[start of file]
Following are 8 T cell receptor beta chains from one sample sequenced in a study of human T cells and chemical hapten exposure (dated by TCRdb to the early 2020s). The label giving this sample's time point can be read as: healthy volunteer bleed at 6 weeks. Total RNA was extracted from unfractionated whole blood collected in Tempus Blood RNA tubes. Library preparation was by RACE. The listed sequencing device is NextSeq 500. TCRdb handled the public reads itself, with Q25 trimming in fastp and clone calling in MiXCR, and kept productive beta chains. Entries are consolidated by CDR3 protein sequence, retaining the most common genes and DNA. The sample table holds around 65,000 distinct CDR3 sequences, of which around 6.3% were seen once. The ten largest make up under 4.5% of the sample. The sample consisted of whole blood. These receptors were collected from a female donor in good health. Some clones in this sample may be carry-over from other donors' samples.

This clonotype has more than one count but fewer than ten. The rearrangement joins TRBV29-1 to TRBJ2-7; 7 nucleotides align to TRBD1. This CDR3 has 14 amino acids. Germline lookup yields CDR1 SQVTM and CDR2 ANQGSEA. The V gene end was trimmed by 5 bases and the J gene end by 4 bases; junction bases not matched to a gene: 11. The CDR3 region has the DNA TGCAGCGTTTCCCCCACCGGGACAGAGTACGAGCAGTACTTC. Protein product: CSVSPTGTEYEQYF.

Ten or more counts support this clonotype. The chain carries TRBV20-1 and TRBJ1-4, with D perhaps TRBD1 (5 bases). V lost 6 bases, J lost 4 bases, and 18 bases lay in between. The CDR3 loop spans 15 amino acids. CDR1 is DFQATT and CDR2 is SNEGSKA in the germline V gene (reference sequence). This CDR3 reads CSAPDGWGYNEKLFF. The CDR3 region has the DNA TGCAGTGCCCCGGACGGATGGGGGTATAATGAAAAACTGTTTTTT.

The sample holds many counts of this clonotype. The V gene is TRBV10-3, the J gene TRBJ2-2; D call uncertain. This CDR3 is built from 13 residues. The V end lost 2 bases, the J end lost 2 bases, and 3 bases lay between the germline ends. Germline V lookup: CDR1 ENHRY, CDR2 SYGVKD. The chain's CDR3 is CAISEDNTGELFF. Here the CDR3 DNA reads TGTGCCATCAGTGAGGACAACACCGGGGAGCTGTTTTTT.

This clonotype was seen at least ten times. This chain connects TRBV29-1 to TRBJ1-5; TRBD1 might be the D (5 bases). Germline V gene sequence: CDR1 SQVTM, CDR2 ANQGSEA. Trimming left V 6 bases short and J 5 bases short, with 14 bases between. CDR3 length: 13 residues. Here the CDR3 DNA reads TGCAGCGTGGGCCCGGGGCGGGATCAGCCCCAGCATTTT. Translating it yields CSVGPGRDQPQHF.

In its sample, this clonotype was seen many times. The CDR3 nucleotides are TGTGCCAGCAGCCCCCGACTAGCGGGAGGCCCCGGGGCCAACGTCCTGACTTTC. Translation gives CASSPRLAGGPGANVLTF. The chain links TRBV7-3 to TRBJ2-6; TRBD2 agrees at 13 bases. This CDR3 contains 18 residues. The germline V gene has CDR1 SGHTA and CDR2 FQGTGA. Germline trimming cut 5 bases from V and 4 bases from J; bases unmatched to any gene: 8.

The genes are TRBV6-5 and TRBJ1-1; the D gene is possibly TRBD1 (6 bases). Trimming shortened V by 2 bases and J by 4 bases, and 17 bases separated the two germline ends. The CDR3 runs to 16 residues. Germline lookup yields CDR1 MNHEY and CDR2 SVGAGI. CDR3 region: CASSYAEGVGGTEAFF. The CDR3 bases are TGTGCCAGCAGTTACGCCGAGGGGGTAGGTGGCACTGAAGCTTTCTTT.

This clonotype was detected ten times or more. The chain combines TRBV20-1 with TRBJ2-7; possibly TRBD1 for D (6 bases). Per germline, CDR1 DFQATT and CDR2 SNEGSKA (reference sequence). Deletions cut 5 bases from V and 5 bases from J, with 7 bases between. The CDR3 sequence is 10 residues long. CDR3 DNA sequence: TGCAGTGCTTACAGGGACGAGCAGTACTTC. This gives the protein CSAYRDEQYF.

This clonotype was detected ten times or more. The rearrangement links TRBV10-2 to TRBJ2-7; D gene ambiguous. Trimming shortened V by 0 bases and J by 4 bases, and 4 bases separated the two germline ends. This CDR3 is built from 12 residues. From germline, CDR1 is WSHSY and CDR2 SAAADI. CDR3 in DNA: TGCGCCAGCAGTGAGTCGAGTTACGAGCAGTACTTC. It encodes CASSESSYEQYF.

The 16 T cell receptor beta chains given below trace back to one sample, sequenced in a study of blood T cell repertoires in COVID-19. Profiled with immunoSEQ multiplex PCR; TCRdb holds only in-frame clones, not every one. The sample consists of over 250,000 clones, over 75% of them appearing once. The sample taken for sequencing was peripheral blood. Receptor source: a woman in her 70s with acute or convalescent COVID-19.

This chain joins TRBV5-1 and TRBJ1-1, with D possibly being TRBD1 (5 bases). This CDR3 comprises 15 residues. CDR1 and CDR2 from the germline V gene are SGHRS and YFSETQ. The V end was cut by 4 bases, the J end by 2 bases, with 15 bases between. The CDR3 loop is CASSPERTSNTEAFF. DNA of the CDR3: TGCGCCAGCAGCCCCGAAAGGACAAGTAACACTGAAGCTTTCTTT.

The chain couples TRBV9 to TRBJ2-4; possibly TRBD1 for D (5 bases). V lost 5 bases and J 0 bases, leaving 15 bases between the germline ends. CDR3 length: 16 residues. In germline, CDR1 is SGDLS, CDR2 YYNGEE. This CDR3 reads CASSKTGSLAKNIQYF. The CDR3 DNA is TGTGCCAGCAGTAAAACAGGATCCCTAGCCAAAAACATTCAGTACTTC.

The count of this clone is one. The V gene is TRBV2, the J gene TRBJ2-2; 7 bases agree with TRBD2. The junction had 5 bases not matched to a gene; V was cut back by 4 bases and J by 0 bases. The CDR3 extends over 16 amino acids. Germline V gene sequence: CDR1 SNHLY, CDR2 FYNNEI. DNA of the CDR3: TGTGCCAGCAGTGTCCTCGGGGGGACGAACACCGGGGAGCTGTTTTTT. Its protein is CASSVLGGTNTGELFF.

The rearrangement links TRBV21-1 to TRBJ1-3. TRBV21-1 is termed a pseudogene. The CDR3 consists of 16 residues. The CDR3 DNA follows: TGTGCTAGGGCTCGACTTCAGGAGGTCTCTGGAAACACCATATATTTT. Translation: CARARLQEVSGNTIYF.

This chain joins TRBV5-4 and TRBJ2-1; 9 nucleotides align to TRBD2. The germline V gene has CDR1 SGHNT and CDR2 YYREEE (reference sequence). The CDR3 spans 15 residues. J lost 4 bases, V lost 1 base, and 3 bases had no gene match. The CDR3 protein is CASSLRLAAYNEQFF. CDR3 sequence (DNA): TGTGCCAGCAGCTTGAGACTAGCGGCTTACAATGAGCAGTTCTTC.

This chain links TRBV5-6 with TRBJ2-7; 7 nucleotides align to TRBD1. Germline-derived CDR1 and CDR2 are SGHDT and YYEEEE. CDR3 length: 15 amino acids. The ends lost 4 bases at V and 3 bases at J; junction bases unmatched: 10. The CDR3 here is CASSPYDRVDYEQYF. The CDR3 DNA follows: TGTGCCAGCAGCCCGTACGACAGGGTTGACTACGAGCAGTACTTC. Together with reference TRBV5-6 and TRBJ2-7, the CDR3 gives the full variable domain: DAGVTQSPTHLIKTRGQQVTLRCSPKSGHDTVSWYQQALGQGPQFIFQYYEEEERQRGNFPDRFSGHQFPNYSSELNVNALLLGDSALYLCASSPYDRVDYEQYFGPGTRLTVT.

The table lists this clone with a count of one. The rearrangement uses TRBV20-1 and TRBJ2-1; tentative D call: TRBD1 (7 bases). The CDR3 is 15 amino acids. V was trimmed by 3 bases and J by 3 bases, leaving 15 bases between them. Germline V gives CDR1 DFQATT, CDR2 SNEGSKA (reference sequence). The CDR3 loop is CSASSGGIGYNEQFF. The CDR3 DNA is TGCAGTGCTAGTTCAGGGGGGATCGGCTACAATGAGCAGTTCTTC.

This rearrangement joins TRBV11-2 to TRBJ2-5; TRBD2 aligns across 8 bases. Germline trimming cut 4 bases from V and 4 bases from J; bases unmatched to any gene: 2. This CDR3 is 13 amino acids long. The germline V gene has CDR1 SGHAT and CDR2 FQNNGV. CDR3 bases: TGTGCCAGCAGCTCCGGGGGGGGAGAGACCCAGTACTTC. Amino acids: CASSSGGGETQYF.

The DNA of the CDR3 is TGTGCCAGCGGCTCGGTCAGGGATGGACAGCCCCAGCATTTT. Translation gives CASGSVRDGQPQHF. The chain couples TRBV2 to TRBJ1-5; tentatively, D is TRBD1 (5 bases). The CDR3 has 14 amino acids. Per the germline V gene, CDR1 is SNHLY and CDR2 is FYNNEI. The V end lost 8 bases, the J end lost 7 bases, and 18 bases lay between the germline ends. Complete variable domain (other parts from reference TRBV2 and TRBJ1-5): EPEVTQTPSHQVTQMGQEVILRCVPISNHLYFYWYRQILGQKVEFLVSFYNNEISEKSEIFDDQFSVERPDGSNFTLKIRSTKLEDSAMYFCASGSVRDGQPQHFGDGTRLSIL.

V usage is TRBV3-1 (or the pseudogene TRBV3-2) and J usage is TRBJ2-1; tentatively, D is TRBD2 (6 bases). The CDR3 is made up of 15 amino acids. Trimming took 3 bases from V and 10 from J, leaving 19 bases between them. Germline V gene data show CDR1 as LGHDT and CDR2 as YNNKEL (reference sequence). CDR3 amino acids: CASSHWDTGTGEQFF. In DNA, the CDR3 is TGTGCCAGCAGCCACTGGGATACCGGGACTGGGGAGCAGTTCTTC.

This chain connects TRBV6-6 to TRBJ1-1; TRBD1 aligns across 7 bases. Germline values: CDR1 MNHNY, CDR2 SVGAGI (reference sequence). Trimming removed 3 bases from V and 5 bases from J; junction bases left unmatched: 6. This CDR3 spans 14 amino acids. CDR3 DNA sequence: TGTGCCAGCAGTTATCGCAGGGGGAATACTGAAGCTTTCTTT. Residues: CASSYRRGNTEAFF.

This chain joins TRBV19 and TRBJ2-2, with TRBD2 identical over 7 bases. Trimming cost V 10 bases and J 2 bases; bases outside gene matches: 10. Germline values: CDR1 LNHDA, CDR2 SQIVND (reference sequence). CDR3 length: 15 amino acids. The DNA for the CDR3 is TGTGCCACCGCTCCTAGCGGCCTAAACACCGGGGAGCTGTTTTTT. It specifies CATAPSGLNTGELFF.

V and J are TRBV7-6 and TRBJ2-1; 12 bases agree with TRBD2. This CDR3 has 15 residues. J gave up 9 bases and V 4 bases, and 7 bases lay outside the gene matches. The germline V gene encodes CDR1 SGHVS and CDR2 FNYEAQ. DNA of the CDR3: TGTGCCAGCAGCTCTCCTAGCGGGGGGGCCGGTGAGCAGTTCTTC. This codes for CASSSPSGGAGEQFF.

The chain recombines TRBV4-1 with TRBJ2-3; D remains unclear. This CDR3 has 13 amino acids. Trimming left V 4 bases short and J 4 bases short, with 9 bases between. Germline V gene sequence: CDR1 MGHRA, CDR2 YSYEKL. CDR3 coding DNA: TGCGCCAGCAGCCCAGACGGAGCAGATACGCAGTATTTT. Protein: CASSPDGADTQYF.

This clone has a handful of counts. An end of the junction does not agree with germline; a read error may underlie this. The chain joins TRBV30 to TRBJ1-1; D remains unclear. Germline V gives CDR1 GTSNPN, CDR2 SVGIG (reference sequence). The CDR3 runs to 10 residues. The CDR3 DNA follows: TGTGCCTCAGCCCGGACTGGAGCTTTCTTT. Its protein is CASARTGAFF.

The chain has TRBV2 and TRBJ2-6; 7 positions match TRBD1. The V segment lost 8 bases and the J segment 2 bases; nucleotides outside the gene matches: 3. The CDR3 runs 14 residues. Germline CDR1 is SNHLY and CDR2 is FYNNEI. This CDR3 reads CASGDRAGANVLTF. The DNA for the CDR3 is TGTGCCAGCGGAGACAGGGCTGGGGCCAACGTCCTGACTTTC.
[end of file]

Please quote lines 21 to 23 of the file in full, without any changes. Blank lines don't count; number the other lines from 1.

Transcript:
This chain connects TRBV6-6 to TRBJ1-1; TRBD1 aligns across 7 bases. Germline values: CDR1 MNHNY, CDR2 SVGAGI (reference sequence). Trimming removed 3 bases from V and 5 bases from J; junction bases left unmatched: 6. This CDR3 spans 14 amino acids. CDR3 DNA sequence: TGTGCCAGCAGTTATCGCAGGGGGAATACTGAAGCTTTCTTT. Residues: CASSYRRGNTEAFF.

This chain joins TRBV19 and TRBJ2-2, with TRBD2 identical over 7 bases. Trimming cost V 10 bases and J 2 bases; bases outside gene matches: 10. Germline values: CDR1 LNHDA, CDR2 SQIVND (reference sequence). CDR3 length: 15 amino acids. The DNA for the CDR3 is TGTGCCACCGCTCCTAGCGGCCTAAACACCGGGGAGCTGTTTTTT. It specifies CATAPSGLNTGELFF.

V and J are TRBV7-6 and TRBJ2-1; 12 bases agree with TRBD2. This CDR3 has 15 residues. J gave up 9 bases and V 4 bases, and 7 bases lay outside the gene matches. The germline V gene encodes CDR1 SGHVS and CDR2 FNYEAQ. DNA of the CDR3: TGTGCCAGCAGCTCTCCTAGCGGGGGGGCCGGTGAGCAGTTCTTC. This codes for CASSSPSGGAGEQFF.